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    ABSTRACT: This paper presents an evaluation of a new linear parameterization valid for the troposphere and the stratosphere, based on a first order approximation of the carbon monoxide (CO) continuity equation. This linear scheme (hereinafter noted LINCO) has been implemented in the 3-D Chemical Transport Model (CTM) MOCAGE (MOdèle de Chimie Atmospherique Grande Echelle). First, a one and a half years of LINCO simulation has been compared to output obtained from a detailed chemical scheme output. The mean differences between both schemes are about ±25 ppbv (part per billion by volume) or 15% in the troposphere and ±10 ppbv or 100% in the stratosphere. Second, LINCO has been compared to diverse observations from satellite instruments covering the troposphere (Measurements Of Pollution In The Troposphere: MOPITT) and the stratosphere (Microwave Limb Sounder: MLS) and also from aircraft (Measurements of ozone and water vapour by Airbus in-service aircraft: MOZAIC programme) mostly flying in the upper troposphere and lower stratosphere (UTLS). In the troposphere, the LINCO seasonal variations as well as the vertical and horizontal distributions are quite close to MOPITT CO observations. However, a bias of ~-40 ppbv is observed at 700 Pa between LINCO and MOPITT. In the stratosphere, MLS and LINCO present similar large-scale patterns, except over the poles where the CO concentration is underestimated by the model. In the UTLS, LINCO presents small biases less than 2% compared to independent MOZAIC profiles. Third, we assimilated MOPITT CO using a variational 3D-FGAT (First Guess at Appropriate Time) method in conjunction with MOCAGE for a long run of one and a half years. The data assimilation greatly improves the vertical CO distribution in the troposphere from 700 to 350 hPa compared to independent MOZAIC profiles. At 146 hPa, the assimilated CO distribution is also improved compared to MLS observations by reducing the bias up to a factor of 2 in the tropics. This study confirms that the linear scheme is able to simulate reasonably well the CO distribution in the troposphere and in the lower stratosphere. Therefore, the low computing cost of the linear scheme opens new perspectives to make free runs and CO data assimilation runs at high resolution and over periods of several years.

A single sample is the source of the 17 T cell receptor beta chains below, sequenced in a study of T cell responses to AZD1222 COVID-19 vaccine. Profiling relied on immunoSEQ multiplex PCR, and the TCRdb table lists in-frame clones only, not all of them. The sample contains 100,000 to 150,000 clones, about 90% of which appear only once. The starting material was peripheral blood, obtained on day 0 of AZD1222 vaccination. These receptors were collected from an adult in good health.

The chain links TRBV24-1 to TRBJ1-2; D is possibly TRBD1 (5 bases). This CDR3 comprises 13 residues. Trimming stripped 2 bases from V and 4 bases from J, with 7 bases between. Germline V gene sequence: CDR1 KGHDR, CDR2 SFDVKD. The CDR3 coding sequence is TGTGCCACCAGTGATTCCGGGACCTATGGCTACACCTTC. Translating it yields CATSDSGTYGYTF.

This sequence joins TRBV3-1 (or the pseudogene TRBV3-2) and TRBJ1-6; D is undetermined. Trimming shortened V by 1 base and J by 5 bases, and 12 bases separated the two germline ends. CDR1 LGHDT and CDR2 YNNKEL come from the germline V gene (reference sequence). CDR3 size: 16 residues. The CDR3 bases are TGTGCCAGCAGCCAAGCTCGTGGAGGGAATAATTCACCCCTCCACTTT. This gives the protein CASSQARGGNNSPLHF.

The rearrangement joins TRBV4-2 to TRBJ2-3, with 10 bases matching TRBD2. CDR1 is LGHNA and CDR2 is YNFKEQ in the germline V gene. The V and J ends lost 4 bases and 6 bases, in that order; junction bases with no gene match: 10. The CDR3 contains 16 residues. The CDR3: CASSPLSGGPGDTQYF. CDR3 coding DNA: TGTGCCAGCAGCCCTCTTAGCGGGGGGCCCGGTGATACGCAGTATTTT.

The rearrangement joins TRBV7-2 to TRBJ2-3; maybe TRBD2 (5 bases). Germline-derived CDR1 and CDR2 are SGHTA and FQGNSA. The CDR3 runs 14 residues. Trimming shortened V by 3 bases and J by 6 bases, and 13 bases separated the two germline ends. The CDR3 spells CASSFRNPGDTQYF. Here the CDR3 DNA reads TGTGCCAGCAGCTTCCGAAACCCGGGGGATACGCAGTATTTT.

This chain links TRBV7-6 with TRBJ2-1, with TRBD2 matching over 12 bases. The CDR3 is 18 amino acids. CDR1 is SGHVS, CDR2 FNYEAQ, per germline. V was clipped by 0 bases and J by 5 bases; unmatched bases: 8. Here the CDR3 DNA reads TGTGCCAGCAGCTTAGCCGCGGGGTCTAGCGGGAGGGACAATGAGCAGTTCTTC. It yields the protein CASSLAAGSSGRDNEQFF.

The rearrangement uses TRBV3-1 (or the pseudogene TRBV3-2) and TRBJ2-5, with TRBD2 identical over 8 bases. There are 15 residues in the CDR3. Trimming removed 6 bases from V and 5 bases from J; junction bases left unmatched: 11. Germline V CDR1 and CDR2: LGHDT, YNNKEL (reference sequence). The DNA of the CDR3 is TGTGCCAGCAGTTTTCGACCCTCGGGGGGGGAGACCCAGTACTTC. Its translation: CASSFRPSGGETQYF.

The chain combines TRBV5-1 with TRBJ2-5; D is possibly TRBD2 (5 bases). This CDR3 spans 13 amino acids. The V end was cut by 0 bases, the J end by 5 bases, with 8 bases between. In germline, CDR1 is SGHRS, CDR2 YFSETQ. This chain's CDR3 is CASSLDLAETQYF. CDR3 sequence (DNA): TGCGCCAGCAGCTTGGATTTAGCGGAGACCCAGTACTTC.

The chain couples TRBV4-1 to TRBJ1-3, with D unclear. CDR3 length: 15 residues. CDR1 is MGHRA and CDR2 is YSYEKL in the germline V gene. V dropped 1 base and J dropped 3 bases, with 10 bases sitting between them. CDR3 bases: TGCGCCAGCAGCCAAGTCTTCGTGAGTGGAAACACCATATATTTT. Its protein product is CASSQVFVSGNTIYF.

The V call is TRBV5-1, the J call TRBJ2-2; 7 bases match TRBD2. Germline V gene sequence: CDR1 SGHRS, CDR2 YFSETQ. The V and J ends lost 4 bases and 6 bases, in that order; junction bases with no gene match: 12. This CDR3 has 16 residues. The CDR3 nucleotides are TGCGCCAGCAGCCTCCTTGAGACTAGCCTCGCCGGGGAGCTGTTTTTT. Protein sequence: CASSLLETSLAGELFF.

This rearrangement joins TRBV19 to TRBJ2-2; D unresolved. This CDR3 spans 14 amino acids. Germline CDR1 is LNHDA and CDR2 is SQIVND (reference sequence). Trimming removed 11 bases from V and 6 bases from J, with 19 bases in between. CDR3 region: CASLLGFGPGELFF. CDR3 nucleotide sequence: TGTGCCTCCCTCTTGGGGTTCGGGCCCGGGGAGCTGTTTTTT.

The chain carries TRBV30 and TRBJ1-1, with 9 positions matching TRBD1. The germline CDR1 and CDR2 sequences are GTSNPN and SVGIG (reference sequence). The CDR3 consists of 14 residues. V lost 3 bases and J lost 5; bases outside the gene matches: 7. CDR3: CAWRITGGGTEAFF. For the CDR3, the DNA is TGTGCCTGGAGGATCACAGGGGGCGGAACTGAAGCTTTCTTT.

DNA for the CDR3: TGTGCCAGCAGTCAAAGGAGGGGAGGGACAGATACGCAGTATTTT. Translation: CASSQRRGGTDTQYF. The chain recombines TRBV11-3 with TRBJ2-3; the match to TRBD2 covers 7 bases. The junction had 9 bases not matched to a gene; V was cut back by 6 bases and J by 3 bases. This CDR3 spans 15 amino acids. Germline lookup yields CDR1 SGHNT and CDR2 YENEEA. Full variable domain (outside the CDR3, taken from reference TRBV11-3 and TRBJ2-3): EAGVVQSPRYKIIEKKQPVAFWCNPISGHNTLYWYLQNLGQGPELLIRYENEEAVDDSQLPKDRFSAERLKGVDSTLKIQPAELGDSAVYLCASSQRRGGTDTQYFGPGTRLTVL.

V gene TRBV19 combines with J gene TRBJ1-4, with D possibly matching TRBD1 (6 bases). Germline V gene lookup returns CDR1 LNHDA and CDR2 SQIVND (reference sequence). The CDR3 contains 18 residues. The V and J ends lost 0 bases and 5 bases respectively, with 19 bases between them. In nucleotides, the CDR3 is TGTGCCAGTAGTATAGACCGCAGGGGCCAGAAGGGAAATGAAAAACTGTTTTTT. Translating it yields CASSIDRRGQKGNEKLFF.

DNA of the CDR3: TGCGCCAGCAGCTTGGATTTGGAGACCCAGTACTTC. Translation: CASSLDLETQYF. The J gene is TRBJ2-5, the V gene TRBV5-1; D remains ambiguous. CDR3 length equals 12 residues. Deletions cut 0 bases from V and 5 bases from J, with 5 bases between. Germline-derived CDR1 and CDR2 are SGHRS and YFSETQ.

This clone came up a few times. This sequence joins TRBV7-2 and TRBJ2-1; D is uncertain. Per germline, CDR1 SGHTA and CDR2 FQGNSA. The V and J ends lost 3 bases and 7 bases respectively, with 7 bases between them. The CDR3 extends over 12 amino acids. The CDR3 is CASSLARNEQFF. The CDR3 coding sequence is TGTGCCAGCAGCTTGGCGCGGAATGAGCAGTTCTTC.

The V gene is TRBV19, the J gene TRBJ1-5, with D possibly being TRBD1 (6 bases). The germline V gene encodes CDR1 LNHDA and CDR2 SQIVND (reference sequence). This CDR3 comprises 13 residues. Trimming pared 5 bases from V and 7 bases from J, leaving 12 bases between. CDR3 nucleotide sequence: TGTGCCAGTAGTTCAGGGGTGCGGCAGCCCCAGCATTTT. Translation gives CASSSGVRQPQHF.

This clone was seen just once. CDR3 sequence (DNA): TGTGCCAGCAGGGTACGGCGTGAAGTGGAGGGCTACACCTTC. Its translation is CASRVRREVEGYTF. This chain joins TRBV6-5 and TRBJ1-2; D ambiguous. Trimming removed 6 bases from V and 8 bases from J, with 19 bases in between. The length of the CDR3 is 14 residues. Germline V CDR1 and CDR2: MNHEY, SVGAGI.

ATMOSPHERIC CHEMISTRY AND PHYSICS 06/2010; 10:6097-6115. · 5.51 Impact Factor

Publication Stats

3k Citations
193.62 Total Impact Points

Institutions

  • 1997–2011
    • National Center for Atmospheric Research
      • Division of Atmospheric Chemistry
      Boulder, CO, United States
  • 2002
    • National Research Center (CO, USA)
      Boulder, Colorado, United States